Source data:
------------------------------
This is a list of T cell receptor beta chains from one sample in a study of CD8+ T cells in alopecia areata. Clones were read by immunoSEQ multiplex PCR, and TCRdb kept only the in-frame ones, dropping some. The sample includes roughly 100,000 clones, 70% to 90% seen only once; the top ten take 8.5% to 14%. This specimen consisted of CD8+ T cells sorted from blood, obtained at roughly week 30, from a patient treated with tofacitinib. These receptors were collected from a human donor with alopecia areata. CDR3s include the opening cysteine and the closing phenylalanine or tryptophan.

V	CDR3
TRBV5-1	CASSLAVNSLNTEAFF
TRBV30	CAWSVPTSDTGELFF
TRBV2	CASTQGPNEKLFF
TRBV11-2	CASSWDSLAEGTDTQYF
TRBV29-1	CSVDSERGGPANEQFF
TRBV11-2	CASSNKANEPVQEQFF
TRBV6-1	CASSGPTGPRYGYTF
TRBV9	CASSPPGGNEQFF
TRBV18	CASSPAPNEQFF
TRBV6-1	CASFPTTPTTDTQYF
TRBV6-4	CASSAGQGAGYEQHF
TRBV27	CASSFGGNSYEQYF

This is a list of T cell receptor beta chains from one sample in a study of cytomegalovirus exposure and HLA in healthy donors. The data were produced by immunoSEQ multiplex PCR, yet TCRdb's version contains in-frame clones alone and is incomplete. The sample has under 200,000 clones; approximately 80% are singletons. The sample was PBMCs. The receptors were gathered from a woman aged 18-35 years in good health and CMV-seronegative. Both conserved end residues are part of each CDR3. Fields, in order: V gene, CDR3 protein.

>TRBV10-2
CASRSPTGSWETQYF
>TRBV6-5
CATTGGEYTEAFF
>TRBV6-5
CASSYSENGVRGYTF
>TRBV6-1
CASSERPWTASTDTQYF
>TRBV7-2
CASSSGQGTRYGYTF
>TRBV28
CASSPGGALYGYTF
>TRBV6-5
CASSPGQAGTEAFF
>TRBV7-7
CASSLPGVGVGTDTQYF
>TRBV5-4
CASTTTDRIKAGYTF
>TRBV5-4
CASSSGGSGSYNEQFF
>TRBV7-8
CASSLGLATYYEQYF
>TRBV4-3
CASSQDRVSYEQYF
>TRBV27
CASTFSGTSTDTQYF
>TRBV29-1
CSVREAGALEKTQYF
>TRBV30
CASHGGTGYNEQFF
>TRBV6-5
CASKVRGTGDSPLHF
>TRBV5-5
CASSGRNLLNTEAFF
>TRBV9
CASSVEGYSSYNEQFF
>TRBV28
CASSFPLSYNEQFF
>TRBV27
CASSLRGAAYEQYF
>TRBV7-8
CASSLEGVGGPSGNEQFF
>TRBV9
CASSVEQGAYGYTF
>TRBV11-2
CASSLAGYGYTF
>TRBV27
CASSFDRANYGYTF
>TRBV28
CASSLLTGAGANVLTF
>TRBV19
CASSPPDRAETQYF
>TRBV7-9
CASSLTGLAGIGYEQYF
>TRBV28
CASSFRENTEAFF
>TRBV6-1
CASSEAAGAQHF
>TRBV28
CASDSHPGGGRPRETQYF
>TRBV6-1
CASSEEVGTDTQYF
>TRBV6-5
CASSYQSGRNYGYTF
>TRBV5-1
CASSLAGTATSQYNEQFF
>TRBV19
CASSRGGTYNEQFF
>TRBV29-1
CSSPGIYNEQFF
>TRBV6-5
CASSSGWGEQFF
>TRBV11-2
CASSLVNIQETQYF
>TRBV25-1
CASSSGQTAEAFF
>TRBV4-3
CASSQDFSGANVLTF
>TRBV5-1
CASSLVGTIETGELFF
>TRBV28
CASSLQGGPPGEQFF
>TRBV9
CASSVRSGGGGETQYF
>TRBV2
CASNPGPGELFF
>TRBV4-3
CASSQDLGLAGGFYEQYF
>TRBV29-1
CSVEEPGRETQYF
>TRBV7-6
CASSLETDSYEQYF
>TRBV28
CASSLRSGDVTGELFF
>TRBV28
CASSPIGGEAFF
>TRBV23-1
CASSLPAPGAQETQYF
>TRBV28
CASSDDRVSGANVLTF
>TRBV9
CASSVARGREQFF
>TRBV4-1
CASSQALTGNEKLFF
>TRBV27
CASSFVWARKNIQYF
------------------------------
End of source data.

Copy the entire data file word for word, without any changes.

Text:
This is a list of T cell receptor beta chains from one sample in a study of CD8+ T cells in alopecia areata. Clones were read by immunoSEQ multiplex PCR, and TCRdb kept only the in-frame ones, dropping some. The sample includes roughly 100,000 clones, 70% to 90% seen only once; the top ten take 8.5% to 14%. This specimen consisted of CD8+ T cells sorted from blood, obtained at roughly week 30, from a patient treated with tofacitinib. These receptors were collected from a human donor with alopecia areata. CDR3s include the opening cysteine and the closing phenylalanine or tryptophan.

V	CDR3
TRBV5-1	CASSLAVNSLNTEAFF
TRBV30	CAWSVPTSDTGELFF
TRBV2	CASTQGPNEKLFF
TRBV11-2	CASSWDSLAEGTDTQYF
TRBV29-1	CSVDSERGGPANEQFF
TRBV11-2	CASSNKANEPVQEQFF
TRBV6-1	CASSGPTGPRYGYTF
TRBV9	CASSPPGGNEQFF
TRBV18	CASSPAPNEQFF
TRBV6-1	CASFPTTPTTDTQYF
TRBV6-4	CASSAGQGAGYEQHF
TRBV27	CASSFGGNSYEQYF

This is a list of T cell receptor beta chains from one sample in a study of cytomegalovirus exposure and HLA in healthy donors. The data were produced by immunoSEQ multiplex PCR, yet TCRdb's version contains in-frame clones alone and is incomplete. The sample has under 200,000 clones; approximately 80% are singletons. The sample was PBMCs. The receptors were gathered from a woman aged 18-35 years in good health and CMV-seronegative. Both conserved end residues are part of each CDR3. Fields, in order: V gene, CDR3 protein.

>TRBV10-2
CASRSPTGSWETQYF
>TRBV6-5
CATTGGEYTEAFF
>TRBV6-5
CASSYSENGVRGYTF
>TRBV6-1
CASSERPWTASTDTQYF
>TRBV7-2
CASSSGQGTRYGYTF
>TRBV28
CASSPGGALYGYTF
>TRBV6-5
CASSPGQAGTEAFF
>TRBV7-7
CASSLPGVGVGTDTQYF
>TRBV5-4
CASTTTDRIKAGYTF
>TRBV5-4
CASSSGGSGSYNEQFF
>TRBV7-8
CASSLGLATYYEQYF
>TRBV4-3
CASSQDRVSYEQYF
>TRBV27
CASTFSGTSTDTQYF
>TRBV29-1
CSVREAGALEKTQYF
>TRBV30
CASHGGTGYNEQFF
>TRBV6-5
CASKVRGTGDSPLHF
>TRBV5-5
CASSGRNLLNTEAFF
>TRBV9
CASSVEGYSSYNEQFF
>TRBV28
CASSFPLSYNEQFF
>TRBV27
CASSLRGAAYEQYF
>TRBV7-8
CASSLEGVGGPSGNEQFF
>TRBV9
CASSVEQGAYGYTF
>TRBV11-2
CASSLAGYGYTF
>TRBV27
CASSFDRANYGYTF
>TRBV28
CASSLLTGAGANVLTF
>TRBV19
CASSPPDRAETQYF
>TRBV7-9
CASSLTGLAGIGYEQYF
>TRBV28
CASSFRENTEAFF
>TRBV6-1
CASSEAAGAQHF
>TRBV28
CASDSHPGGGRPRETQYF
>TRBV6-1
CASSEEVGTDTQYF
>TRBV6-5
CASSYQSGRNYGYTF
>TRBV5-1
CASSLAGTATSQYNEQFF
>TRBV19
CASSRGGTYNEQFF
>TRBV29-1
CSSPGIYNEQFF
>TRBV6-5
CASSSGWGEQFF
>TRBV11-2
CASSLVNIQETQYF
>TRBV25-1
CASSSGQTAEAFF
>TRBV4-3
CASSQDFSGANVLTF
>TRBV5-1
CASSLVGTIETGELFF
>TRBV28
CASSLQGGPPGEQFF
>TRBV9
CASSVRSGGGGETQYF
>TRBV2
CASNPGPGELFF
>TRBV4-3
CASSQDLGLAGGFYEQYF
>TRBV29-1
CSVEEPGRETQYF
>TRBV7-6
CASSLETDSYEQYF
>TRBV28
CASSLRSGDVTGELFF
>TRBV28
CASSPIGGEAFF
>TRBV23-1
CASSLPAPGAQETQYF
>TRBV28
CASSDDRVSGANVLTF
>TRBV9
CASSVARGREQFF
>TRBV4-1
CASSQALTGNEKLFF
>TRBV27
CASSFVWARKNIQYF